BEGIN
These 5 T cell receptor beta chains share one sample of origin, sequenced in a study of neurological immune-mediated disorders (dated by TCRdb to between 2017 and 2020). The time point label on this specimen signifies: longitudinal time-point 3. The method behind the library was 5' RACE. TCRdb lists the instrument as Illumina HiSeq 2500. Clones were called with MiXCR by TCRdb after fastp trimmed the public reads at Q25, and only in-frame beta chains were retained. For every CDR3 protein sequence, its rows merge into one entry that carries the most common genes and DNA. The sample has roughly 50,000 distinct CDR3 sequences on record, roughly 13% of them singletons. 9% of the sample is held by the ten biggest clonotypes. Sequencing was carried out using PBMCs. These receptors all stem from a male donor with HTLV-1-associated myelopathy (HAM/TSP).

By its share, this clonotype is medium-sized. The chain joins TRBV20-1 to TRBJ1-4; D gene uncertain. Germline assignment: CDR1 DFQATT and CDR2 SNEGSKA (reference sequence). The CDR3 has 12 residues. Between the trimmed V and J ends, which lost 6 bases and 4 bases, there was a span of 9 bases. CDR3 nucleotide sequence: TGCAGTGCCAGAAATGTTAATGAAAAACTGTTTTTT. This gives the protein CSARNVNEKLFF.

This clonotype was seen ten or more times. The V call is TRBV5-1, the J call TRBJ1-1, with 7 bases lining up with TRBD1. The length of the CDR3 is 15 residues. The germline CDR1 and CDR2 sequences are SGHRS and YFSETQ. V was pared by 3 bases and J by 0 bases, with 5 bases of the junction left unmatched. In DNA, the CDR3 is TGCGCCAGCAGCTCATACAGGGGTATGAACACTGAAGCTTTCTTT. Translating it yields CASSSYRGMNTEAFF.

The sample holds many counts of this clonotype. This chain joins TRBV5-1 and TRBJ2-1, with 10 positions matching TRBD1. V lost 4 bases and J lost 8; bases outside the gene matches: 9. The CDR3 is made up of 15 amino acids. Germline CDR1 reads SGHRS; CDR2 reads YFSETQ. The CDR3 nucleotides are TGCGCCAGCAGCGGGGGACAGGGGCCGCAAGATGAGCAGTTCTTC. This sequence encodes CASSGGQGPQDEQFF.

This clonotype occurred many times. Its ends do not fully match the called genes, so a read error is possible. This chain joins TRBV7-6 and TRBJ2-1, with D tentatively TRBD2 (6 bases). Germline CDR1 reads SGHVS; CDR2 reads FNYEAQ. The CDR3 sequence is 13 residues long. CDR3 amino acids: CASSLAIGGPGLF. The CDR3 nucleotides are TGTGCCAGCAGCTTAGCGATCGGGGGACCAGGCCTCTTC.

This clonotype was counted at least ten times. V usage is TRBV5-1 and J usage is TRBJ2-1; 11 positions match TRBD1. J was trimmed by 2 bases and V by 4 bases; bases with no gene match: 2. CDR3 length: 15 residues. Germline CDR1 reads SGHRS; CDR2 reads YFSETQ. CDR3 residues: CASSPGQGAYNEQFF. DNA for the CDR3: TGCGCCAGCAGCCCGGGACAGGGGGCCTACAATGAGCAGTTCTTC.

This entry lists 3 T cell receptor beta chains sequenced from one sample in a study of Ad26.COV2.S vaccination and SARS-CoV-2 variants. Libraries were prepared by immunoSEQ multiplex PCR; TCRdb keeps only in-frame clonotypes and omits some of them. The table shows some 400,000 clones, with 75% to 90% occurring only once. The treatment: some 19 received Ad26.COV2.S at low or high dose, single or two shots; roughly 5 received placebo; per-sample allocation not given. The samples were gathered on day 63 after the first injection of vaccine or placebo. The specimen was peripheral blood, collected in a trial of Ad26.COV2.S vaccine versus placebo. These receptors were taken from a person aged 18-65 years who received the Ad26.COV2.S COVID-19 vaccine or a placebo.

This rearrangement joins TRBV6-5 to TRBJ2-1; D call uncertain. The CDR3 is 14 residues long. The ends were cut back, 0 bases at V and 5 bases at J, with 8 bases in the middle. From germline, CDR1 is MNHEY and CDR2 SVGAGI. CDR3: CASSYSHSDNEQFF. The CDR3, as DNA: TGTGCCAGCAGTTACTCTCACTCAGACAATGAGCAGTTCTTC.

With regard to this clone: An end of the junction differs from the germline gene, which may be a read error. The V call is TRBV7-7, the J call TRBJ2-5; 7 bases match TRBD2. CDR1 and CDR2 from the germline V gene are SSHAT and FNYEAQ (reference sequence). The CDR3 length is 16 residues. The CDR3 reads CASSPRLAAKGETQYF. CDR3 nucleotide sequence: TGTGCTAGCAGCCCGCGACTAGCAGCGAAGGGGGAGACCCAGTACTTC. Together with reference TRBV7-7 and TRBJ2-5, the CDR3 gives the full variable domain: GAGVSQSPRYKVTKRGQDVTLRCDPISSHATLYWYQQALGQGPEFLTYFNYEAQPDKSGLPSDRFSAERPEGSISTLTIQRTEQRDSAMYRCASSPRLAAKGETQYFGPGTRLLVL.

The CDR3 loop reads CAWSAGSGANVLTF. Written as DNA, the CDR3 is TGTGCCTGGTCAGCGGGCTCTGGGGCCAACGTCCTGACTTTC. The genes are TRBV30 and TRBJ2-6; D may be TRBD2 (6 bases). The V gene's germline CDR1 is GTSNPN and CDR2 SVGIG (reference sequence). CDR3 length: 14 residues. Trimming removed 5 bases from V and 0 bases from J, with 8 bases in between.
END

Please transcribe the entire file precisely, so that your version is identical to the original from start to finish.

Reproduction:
These 5 T cell receptor beta chains share one sample of origin, sequenced in a study of neurological immune-mediated disorders (dated by TCRdb to between 2017 and 2020). The time point label on this specimen signifies: longitudinal time-point 3. The method behind the library was 5' RACE. TCRdb lists the instrument as Illumina HiSeq 2500. Clones were called with MiXCR by TCRdb after fastp trimmed the public reads at Q25, and only in-frame beta chains were retained. For every CDR3 protein sequence, its rows merge into one entry that carries the most common genes and DNA. The sample has roughly 50,000 distinct CDR3 sequences on record, roughly 13% of them singletons. 9% of the sample is held by the ten biggest clonotypes. Sequencing was carried out using PBMCs. These receptors all stem from a male donor with HTLV-1-associated myelopathy (HAM/TSP).

By its share, this clonotype is medium-sized. The chain joins TRBV20-1 to TRBJ1-4; D gene uncertain. Germline assignment: CDR1 DFQATT and CDR2 SNEGSKA (reference sequence). The CDR3 has 12 residues. Between the trimmed V and J ends, which lost 6 bases and 4 bases, there was a span of 9 bases. CDR3 nucleotide sequence: TGCAGTGCCAGAAATGTTAATGAAAAACTGTTTTTT. This gives the protein CSARNVNEKLFF.

This clonotype was seen ten or more times. The V call is TRBV5-1, the J call TRBJ1-1, with 7 bases lining up with TRBD1. The length of the CDR3 is 15 residues. The germline CDR1 and CDR2 sequences are SGHRS and YFSETQ. V was pared by 3 bases and J by 0 bases, with 5 bases of the junction left unmatched. In DNA, the CDR3 is TGCGCCAGCAGCTCATACAGGGGTATGAACACTGAAGCTTTCTTT. Translating it yields CASSSYRGMNTEAFF.

The sample holds many counts of this clonotype. This chain joins TRBV5-1 and TRBJ2-1, with 10 positions matching TRBD1. V lost 4 bases and J lost 8; bases outside the gene matches: 9. The CDR3 is made up of 15 amino acids. Germline CDR1 reads SGHRS; CDR2 reads YFSETQ. The CDR3 nucleotides are TGCGCCAGCAGCGGGGGACAGGGGCCGCAAGATGAGCAGTTCTTC. This sequence encodes CASSGGQGPQDEQFF.

This clonotype occurred many times. Its ends do not fully match the called genes, so a read error is possible. This chain joins TRBV7-6 and TRBJ2-1, with D tentatively TRBD2 (6 bases). Germline CDR1 reads SGHVS; CDR2 reads FNYEAQ. The CDR3 sequence is 13 residues long. CDR3 amino acids: CASSLAIGGPGLF. The CDR3 nucleotides are TGTGCCAGCAGCTTAGCGATCGGGGGACCAGGCCTCTTC.

This clonotype was counted at least ten times. V usage is TRBV5-1 and J usage is TRBJ2-1; 11 positions match TRBD1. J was trimmed by 2 bases and V by 4 bases; bases with no gene match: 2. CDR3 length: 15 residues. Germline CDR1 reads SGHRS; CDR2 reads YFSETQ. CDR3 residues: CASSPGQGAYNEQFF. DNA for the CDR3: TGCGCCAGCAGCCCGGGACAGGGGGCCTACAATGAGCAGTTCTTC.

This entry lists 3 T cell receptor beta chains sequenced from one sample in a study of Ad26.COV2.S vaccination and SARS-CoV-2 variants. Libraries were prepared by immunoSEQ multiplex PCR; TCRdb keeps only in-frame clonotypes and omits some of them. The table shows some 400,000 clones, with 75% to 90% occurring only once. The treatment: some 19 received Ad26.COV2.S at low or high dose, single or two shots; roughly 5 received placebo; per-sample allocation not given. The samples were gathered on day 63 after the first injection of vaccine or placebo. The specimen was peripheral blood, collected in a trial of Ad26.COV2.S vaccine versus placebo. These receptors were taken from a person aged 18-65 years who received the Ad26.COV2.S COVID-19 vaccine or a placebo.

This rearrangement joins TRBV6-5 to TRBJ2-1; D call uncertain. The CDR3 is 14 residues long. The ends were cut back, 0 bases at V and 5 bases at J, with 8 bases in the middle. From germline, CDR1 is MNHEY and CDR2 SVGAGI. CDR3: CASSYSHSDNEQFF. The CDR3, as DNA: TGTGCCAGCAGTTACTCTCACTCAGACAATGAGCAGTTCTTC.

With regard to this clone: An end of the junction differs from the germline gene, which may be a read error. The V call is TRBV7-7, the J call TRBJ2-5; 7 bases match TRBD2. CDR1 and CDR2 from the germline V gene are SSHAT and FNYEAQ (reference sequence). The CDR3 length is 16 residues. The CDR3 reads CASSPRLAAKGETQYF. CDR3 nucleotide sequence: TGTGCTAGCAGCCCGCGACTAGCAGCGAAGGGGGAGACCCAGTACTTC. Together with reference TRBV7-7 and TRBJ2-5, the CDR3 gives the full variable domain: GAGVSQSPRYKVTKRGQDVTLRCDPISSHATLYWYQQALGQGPEFLTYFNYEAQPDKSGLPSDRFSAERPEGSISTLTIQRTEQRDSAMYRCASSPRLAAKGETQYFGPGTRLLVL.

The CDR3 loop reads CAWSAGSGANVLTF. Written as DNA, the CDR3 is TGTGCCTGGTCAGCGGGCTCTGGGGCCAACGTCCTGACTTTC. The genes are TRBV30 and TRBJ2-6; D may be TRBD2 (6 bases). The V gene's germline CDR1 is GTSNPN and CDR2 SVGIG (reference sequence). CDR3 length: 14 residues. Trimming removed 5 bases from V and 0 bases from J, with 8 bases in between.